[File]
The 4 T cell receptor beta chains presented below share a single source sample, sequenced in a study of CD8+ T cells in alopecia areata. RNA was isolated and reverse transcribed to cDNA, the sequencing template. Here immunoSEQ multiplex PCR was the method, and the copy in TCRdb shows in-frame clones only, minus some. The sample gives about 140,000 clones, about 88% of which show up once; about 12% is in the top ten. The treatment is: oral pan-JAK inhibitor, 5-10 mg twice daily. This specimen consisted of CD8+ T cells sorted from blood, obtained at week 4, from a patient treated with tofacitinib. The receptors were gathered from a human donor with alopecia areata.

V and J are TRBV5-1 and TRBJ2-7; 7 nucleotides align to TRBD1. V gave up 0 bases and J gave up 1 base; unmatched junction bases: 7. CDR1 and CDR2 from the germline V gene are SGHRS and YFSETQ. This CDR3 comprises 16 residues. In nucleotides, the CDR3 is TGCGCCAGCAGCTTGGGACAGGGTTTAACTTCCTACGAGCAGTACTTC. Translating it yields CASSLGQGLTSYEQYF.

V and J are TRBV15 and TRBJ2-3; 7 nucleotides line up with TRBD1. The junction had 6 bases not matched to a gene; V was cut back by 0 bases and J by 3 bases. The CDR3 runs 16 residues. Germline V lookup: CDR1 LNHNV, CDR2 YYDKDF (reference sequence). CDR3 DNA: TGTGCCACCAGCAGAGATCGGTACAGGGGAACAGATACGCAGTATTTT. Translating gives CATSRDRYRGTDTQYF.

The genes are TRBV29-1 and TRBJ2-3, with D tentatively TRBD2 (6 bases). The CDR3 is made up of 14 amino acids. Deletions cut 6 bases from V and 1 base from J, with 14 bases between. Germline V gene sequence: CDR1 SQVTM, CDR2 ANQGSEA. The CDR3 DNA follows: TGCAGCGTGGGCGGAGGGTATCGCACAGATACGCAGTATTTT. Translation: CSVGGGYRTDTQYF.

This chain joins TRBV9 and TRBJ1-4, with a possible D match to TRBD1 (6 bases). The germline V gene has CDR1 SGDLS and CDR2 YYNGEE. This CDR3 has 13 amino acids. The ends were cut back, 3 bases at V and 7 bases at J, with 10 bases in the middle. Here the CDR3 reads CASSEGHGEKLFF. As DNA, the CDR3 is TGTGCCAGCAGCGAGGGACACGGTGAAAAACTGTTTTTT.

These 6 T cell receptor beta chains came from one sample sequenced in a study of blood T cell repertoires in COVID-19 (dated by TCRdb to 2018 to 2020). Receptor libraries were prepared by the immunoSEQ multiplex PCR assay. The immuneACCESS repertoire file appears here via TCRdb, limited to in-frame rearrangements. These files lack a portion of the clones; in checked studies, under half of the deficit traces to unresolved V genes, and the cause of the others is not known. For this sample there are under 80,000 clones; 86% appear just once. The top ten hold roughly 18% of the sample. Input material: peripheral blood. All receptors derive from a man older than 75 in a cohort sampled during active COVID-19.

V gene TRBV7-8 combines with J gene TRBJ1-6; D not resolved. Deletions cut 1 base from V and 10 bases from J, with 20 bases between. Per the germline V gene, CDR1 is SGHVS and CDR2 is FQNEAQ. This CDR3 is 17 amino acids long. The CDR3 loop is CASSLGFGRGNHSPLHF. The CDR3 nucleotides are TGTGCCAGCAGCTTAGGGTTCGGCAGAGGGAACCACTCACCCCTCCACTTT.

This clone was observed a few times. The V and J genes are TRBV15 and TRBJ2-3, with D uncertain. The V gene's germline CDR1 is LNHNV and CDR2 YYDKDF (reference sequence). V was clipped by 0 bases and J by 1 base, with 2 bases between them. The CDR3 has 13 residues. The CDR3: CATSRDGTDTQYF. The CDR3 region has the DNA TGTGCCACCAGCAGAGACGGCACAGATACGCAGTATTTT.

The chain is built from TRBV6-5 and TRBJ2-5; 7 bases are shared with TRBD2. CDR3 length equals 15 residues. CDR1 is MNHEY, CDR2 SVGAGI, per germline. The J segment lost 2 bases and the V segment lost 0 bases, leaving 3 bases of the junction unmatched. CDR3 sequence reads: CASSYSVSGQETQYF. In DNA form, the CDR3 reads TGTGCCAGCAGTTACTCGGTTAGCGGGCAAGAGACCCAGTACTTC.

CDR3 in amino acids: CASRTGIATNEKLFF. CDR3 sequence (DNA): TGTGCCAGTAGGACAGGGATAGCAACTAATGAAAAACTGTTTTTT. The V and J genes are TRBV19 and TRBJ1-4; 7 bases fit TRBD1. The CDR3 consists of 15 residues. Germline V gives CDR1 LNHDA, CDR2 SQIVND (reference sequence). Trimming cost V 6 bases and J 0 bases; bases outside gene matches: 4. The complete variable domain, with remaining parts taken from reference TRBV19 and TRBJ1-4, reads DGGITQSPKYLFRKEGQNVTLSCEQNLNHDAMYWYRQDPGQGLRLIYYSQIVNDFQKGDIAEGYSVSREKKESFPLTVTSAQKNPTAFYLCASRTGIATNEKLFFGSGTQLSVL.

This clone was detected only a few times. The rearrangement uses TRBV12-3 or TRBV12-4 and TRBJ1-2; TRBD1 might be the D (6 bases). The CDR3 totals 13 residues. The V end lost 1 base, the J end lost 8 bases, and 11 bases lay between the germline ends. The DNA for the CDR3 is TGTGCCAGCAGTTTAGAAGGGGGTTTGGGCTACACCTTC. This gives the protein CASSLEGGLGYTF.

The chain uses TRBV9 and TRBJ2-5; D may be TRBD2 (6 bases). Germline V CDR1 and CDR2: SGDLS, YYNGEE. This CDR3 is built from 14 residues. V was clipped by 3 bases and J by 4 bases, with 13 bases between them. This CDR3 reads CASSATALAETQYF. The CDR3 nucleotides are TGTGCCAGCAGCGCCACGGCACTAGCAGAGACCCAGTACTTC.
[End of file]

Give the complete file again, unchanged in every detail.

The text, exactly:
The 4 T cell receptor beta chains presented below share a single source sample, sequenced in a study of CD8+ T cells in alopecia areata. RNA was isolated and reverse transcribed to cDNA, the sequencing template. Here immunoSEQ multiplex PCR was the method, and the copy in TCRdb shows in-frame clones only, minus some. The sample gives about 140,000 clones, about 88% of which show up once; about 12% is in the top ten. The treatment is: oral pan-JAK inhibitor, 5-10 mg twice daily. This specimen consisted of CD8+ T cells sorted from blood, obtained at week 4, from a patient treated with tofacitinib. The receptors were gathered from a human donor with alopecia areata.

V and J are TRBV5-1 and TRBJ2-7; 7 nucleotides align to TRBD1. V gave up 0 bases and J gave up 1 base; unmatched junction bases: 7. CDR1 and CDR2 from the germline V gene are SGHRS and YFSETQ. This CDR3 comprises 16 residues. In nucleotides, the CDR3 is TGCGCCAGCAGCTTGGGACAGGGTTTAACTTCCTACGAGCAGTACTTC. Translating it yields CASSLGQGLTSYEQYF.

V and J are TRBV15 and TRBJ2-3; 7 nucleotides line up with TRBD1. The junction had 6 bases not matched to a gene; V was cut back by 0 bases and J by 3 bases. The CDR3 runs 16 residues. Germline V lookup: CDR1 LNHNV, CDR2 YYDKDF (reference sequence). CDR3 DNA: TGTGCCACCAGCAGAGATCGGTACAGGGGAACAGATACGCAGTATTTT. Translating gives CATSRDRYRGTDTQYF.

The genes are TRBV29-1 and TRBJ2-3, with D tentatively TRBD2 (6 bases). The CDR3 is made up of 14 amino acids. Deletions cut 6 bases from V and 1 base from J, with 14 bases between. Germline V gene sequence: CDR1 SQVTM, CDR2 ANQGSEA. The CDR3 DNA follows: TGCAGCGTGGGCGGAGGGTATCGCACAGATACGCAGTATTTT. Translation: CSVGGGYRTDTQYF.

This chain joins TRBV9 and TRBJ1-4, with a possible D match to TRBD1 (6 bases). The germline V gene has CDR1 SGDLS and CDR2 YYNGEE. This CDR3 has 13 amino acids. The ends were cut back, 3 bases at V and 7 bases at J, with 10 bases in the middle. Here the CDR3 reads CASSEGHGEKLFF. As DNA, the CDR3 is TGTGCCAGCAGCGAGGGACACGGTGAAAAACTGTTTTTT.

These 6 T cell receptor beta chains came from one sample sequenced in a study of blood T cell repertoires in COVID-19 (dated by TCRdb to 2018 to 2020). Receptor libraries were prepared by the immunoSEQ multiplex PCR assay. The immuneACCESS repertoire file appears here via TCRdb, limited to in-frame rearrangements. These files lack a portion of the clones; in checked studies, under half of the deficit traces to unresolved V genes, and the cause of the others is not known. For this sample there are under 80,000 clones; 86% appear just once. The top ten hold roughly 18% of the sample. Input material: peripheral blood. All receptors derive from a man older than 75 in a cohort sampled during active COVID-19.

V gene TRBV7-8 combines with J gene TRBJ1-6; D not resolved. Deletions cut 1 base from V and 10 bases from J, with 20 bases between. Per the germline V gene, CDR1 is SGHVS and CDR2 is FQNEAQ. This CDR3 is 17 amino acids long. The CDR3 loop is CASSLGFGRGNHSPLHF. The CDR3 nucleotides are TGTGCCAGCAGCTTAGGGTTCGGCAGAGGGAACCACTCACCCCTCCACTTT.

This clone was observed a few times. The V and J genes are TRBV15 and TRBJ2-3, with D uncertain. The V gene's germline CDR1 is LNHNV and CDR2 YYDKDF (reference sequence). V was clipped by 0 bases and J by 1 base, with 2 bases between them. The CDR3 has 13 residues. The CDR3: CATSRDGTDTQYF. The CDR3 region has the DNA TGTGCCACCAGCAGAGACGGCACAGATACGCAGTATTTT.

The chain is built from TRBV6-5 and TRBJ2-5; 7 bases are shared with TRBD2. CDR3 length equals 15 residues. CDR1 is MNHEY, CDR2 SVGAGI, per germline. The J segment lost 2 bases and the V segment lost 0 bases, leaving 3 bases of the junction unmatched. CDR3 sequence reads: CASSYSVSGQETQYF. In DNA form, the CDR3 reads TGTGCCAGCAGTTACTCGGTTAGCGGGCAAGAGACCCAGTACTTC.

CDR3 in amino acids: CASRTGIATNEKLFF. CDR3 sequence (DNA): TGTGCCAGTAGGACAGGGATAGCAACTAATGAAAAACTGTTTTTT. The V and J genes are TRBV19 and TRBJ1-4; 7 bases fit TRBD1. The CDR3 consists of 15 residues. Germline V gives CDR1 LNHDA, CDR2 SQIVND (reference sequence). Trimming cost V 6 bases and J 0 bases; bases outside gene matches: 4. The complete variable domain, with remaining parts taken from reference TRBV19 and TRBJ1-4, reads DGGITQSPKYLFRKEGQNVTLSCEQNLNHDAMYWYRQDPGQGLRLIYYSQIVNDFQKGDIAEGYSVSREKKESFPLTVTSAQKNPTAFYLCASRTGIATNEKLFFGSGTQLSVL.

This clone was detected only a few times. The rearrangement uses TRBV12-3 or TRBV12-4 and TRBJ1-2; TRBD1 might be the D (6 bases). The CDR3 totals 13 residues. The V end lost 1 base, the J end lost 8 bases, and 11 bases lay between the germline ends. The DNA for the CDR3 is TGTGCCAGCAGTTTAGAAGGGGGTTTGGGCTACACCTTC. This gives the protein CASSLEGGLGYTF.

The chain uses TRBV9 and TRBJ2-5; D may be TRBD2 (6 bases). Germline V CDR1 and CDR2: SGDLS, YYNGEE. This CDR3 is built from 14 residues. V was clipped by 3 bases and J by 4 bases, with 13 bases between them. This CDR3 reads CASSATALAETQYF. The CDR3 nucleotides are TGTGCCAGCAGCGCCACGGCACTAGCAGAGACCCAGTACTTC.